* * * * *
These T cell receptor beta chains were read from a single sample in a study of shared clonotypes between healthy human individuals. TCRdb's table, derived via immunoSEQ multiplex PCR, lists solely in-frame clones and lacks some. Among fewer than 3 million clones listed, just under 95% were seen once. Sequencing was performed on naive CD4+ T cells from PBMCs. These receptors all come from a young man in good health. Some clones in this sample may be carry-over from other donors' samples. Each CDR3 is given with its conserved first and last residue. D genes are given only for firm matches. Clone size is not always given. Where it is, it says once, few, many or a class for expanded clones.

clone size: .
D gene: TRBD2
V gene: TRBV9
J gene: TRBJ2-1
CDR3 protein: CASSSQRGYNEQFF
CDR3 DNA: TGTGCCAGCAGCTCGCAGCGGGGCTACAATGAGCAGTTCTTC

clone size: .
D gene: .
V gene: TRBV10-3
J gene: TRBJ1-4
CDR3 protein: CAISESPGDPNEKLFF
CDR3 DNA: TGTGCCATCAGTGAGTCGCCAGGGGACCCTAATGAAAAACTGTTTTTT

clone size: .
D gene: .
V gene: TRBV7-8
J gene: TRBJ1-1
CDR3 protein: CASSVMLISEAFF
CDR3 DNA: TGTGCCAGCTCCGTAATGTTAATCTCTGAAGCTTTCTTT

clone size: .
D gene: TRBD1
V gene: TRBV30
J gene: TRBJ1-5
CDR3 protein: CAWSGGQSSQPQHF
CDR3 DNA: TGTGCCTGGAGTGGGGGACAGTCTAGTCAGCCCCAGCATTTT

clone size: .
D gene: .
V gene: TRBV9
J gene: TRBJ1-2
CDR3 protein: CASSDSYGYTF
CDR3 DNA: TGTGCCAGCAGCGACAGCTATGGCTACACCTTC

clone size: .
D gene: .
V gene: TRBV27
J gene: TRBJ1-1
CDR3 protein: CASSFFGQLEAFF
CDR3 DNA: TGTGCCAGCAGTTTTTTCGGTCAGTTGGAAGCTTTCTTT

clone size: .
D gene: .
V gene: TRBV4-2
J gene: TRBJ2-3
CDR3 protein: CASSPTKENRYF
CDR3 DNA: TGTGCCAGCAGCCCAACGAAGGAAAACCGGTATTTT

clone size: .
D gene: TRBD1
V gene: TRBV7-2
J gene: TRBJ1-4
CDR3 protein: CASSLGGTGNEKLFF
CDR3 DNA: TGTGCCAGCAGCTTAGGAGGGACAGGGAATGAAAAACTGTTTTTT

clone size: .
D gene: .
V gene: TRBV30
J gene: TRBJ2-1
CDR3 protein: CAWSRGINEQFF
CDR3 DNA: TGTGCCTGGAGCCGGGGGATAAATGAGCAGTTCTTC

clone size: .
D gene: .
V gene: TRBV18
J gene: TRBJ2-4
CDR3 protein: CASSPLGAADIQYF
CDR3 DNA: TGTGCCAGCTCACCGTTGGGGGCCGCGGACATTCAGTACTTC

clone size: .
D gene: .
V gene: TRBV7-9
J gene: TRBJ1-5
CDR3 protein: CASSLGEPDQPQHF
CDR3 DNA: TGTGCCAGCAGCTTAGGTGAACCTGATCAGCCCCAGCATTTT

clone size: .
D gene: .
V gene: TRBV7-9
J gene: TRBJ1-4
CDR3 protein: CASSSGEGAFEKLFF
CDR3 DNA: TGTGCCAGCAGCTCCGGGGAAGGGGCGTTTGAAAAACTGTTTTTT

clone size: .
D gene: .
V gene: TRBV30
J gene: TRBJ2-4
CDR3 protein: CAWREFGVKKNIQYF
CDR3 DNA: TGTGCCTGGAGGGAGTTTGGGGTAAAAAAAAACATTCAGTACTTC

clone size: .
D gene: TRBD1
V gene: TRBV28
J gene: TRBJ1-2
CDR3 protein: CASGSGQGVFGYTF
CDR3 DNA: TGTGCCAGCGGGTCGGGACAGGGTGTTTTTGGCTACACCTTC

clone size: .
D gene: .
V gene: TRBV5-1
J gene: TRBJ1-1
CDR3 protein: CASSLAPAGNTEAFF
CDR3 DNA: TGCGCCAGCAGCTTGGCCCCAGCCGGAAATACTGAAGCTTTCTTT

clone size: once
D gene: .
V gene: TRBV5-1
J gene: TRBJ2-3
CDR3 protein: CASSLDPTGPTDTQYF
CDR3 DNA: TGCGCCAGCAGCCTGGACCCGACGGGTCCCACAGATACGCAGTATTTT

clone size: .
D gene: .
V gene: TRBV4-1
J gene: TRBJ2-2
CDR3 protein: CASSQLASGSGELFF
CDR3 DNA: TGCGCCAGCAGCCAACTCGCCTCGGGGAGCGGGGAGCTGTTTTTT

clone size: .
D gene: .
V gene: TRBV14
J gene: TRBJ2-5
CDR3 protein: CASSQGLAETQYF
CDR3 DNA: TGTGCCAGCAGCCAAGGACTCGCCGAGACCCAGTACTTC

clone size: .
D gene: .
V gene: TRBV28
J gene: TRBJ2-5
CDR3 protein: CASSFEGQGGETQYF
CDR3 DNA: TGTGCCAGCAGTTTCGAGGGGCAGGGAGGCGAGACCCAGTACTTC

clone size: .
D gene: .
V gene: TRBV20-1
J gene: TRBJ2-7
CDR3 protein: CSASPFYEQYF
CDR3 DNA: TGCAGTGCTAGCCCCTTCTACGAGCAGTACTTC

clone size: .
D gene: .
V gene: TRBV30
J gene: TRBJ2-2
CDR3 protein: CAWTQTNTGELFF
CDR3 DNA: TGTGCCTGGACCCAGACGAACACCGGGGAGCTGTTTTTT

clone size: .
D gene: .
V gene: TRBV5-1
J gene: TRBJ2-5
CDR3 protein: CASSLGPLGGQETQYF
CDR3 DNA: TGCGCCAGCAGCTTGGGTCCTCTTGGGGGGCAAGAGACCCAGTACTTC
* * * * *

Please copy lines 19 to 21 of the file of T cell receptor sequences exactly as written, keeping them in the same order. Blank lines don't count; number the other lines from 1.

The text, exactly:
CDR3 DNA: TGTGCCAGCTCCGTAATGTTAATCTCTGAAGCTTTCTTT

clone size: .
D gene: TRBD1